In Peru’s conservative society, sexual education is not a topic that is easily broached. In rural areas and among the poor, young people are not offered adequate sexual education leading to a high number of teenage pregnancies.
Among teenagers, there is much ignorance of contraceptive methods. Abortion is illegal in Peru. Adolescent mothers find themselves scared, stigmatised and forced to drop out of school. To many, the pregnancy becomes on obstacle to economic emancipation.
San Juan de Lurigancho is Lima’s most populous district, with a population of over 1.2 million people. Its poorer Zona Alta territory is located in a mountainous region where residents have difficult access to water, electricity, medical care and education.
There is only one hospital in San Juan de Lurigancho, which is unable to cope with the area’s maternity cases. Mothers are given little time with medical staff and are given little support after the birth of the baby.
Asociación Taller de los Niños (TANI), which was established in 1978, runs programmes in education and health specifically tailored for early childhood and adolescent pregnancy.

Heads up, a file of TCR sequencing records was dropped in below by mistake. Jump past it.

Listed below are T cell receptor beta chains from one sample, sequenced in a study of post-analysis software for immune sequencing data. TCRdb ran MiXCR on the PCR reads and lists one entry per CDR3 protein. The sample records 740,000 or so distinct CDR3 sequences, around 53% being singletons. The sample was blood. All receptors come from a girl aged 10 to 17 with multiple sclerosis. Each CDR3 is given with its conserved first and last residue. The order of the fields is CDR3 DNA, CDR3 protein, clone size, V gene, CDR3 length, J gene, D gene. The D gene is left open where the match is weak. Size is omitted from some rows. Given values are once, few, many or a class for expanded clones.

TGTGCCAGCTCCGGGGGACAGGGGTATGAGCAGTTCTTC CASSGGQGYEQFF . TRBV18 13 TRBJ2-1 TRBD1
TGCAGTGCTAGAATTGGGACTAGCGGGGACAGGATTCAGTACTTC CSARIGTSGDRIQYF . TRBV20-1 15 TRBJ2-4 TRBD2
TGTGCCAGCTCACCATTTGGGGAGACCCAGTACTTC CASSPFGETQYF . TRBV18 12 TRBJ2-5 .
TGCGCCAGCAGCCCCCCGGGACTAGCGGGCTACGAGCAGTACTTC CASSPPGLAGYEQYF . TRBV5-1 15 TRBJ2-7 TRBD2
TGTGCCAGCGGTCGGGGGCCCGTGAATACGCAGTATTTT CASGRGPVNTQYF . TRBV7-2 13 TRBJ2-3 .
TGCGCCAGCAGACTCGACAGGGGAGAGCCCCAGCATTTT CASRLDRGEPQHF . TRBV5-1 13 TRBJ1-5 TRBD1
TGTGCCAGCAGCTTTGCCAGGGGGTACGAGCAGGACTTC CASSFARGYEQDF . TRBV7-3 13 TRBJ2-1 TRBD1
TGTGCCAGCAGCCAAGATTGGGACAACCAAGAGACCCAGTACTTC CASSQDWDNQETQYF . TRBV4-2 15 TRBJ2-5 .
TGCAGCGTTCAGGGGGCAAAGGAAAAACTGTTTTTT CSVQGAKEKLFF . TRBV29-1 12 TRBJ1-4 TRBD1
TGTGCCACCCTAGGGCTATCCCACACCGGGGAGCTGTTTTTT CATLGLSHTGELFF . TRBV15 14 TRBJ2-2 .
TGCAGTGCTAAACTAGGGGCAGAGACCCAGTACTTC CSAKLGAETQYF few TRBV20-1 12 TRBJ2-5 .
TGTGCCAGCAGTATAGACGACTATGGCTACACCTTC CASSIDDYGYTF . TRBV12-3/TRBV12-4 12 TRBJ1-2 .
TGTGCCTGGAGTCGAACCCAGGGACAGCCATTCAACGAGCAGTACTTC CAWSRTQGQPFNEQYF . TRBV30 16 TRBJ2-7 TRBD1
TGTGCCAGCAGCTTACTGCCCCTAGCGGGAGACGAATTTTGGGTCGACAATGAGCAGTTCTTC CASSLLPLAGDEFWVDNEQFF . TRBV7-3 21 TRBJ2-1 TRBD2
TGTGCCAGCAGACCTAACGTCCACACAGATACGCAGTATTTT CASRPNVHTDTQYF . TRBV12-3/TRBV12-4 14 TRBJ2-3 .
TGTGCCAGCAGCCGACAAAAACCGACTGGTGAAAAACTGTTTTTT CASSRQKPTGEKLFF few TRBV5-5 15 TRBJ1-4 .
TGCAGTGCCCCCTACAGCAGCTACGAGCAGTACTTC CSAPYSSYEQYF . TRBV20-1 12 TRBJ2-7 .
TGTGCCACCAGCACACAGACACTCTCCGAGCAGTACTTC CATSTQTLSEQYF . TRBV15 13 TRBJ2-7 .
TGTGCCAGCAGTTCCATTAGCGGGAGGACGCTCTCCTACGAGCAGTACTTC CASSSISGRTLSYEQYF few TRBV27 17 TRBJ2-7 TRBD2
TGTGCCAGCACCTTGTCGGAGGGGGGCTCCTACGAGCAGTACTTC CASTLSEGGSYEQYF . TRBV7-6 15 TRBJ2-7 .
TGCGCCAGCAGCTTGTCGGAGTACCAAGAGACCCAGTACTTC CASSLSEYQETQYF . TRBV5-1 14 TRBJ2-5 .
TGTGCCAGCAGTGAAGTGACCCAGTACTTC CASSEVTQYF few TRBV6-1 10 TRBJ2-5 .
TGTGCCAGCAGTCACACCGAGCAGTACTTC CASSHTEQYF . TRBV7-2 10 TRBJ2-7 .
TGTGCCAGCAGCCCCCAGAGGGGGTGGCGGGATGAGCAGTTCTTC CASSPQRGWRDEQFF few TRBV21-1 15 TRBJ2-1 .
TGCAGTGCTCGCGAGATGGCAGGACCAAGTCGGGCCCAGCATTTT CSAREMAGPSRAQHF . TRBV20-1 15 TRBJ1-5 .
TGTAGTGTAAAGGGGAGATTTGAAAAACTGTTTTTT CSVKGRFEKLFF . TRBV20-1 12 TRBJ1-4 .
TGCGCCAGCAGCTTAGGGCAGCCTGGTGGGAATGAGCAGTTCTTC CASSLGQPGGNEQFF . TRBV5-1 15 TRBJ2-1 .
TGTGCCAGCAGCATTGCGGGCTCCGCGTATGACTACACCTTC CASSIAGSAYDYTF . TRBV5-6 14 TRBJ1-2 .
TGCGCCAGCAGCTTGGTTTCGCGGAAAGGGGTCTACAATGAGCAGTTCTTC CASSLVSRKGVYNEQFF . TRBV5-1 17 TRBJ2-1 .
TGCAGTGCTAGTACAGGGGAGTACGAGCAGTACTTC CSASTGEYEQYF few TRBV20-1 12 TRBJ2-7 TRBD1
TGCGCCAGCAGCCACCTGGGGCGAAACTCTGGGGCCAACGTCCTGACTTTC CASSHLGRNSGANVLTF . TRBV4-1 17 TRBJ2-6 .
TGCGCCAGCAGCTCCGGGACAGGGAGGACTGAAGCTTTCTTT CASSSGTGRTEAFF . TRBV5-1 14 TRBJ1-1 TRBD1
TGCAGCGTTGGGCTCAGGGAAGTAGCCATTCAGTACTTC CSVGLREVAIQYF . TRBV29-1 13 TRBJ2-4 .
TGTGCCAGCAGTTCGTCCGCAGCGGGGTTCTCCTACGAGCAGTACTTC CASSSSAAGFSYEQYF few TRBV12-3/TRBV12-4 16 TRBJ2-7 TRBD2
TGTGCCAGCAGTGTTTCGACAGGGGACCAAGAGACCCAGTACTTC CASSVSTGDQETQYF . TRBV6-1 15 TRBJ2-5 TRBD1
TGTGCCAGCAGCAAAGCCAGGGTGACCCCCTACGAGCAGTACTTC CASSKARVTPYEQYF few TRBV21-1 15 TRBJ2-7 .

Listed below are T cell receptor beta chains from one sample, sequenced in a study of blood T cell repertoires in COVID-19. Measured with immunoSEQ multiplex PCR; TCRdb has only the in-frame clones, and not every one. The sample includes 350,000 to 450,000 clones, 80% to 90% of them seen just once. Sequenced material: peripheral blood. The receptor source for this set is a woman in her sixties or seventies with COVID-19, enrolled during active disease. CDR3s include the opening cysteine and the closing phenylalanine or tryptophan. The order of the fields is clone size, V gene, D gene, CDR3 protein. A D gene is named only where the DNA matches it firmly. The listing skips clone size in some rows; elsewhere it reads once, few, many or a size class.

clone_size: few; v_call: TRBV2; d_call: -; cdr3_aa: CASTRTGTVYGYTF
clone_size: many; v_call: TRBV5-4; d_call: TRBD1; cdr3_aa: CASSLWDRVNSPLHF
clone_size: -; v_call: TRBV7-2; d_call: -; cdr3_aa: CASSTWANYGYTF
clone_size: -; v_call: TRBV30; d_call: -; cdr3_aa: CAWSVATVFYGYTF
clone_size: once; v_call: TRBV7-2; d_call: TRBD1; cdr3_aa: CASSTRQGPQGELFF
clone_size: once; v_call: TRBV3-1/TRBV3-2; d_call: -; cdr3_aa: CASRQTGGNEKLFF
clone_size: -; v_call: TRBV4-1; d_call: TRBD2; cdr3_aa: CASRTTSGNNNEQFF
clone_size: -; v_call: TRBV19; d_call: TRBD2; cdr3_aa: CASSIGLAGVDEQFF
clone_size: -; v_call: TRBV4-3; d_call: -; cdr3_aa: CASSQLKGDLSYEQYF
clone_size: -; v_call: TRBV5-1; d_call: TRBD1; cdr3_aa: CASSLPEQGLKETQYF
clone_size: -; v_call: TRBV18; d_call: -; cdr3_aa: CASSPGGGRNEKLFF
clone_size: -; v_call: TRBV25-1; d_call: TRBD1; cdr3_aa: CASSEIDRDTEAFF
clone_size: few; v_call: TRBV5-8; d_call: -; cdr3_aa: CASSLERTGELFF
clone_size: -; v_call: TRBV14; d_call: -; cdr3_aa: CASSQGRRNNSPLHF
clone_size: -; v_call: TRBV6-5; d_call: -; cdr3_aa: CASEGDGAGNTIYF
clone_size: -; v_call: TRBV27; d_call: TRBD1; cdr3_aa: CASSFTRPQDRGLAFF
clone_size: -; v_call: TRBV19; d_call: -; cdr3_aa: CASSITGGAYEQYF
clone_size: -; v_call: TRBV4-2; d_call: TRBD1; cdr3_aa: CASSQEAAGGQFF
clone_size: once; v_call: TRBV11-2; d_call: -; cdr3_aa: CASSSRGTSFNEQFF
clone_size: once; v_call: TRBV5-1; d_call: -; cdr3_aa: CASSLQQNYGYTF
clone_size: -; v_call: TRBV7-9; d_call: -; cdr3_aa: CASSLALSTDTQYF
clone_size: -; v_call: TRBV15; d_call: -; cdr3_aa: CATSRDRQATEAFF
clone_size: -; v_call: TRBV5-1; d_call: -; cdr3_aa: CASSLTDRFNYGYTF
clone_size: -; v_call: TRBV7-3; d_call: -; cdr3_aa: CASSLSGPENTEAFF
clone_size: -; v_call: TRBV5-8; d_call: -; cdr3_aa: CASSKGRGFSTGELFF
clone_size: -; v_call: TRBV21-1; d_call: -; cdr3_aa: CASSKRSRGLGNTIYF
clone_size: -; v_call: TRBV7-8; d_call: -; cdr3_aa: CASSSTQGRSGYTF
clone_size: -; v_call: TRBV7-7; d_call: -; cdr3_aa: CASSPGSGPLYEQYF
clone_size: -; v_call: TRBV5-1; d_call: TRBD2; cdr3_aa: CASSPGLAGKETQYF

TANI runs nurseries for children aged six months to five years, allowing their mothers to work or return to education. Through the organisation’s health programme, 250 mothers and new-borns a month are given access to a paediatric clinic, a women’s clinic as well as breastfeeding and nutrition workshops.
The successful ‘Red Mami’ (Mother’s Network) has helped change the perception of underage mothers, giving them the support they need and helping rebuild their confidence.
The organisation sees 2,000 adolescent mothers per month. Thanks to its health programme, 98 per cent of child participants are saved from malnutrition. Of the adolescents who had dropped out of school, 50 per cent have returned to education through TANI’s support.
With over 35 years experience working with families and children of San Juan de Lurigancho, ATN has established itself as a trusted source of information and support within the community.
Photo: Paco Chuquiure/Stars Foundation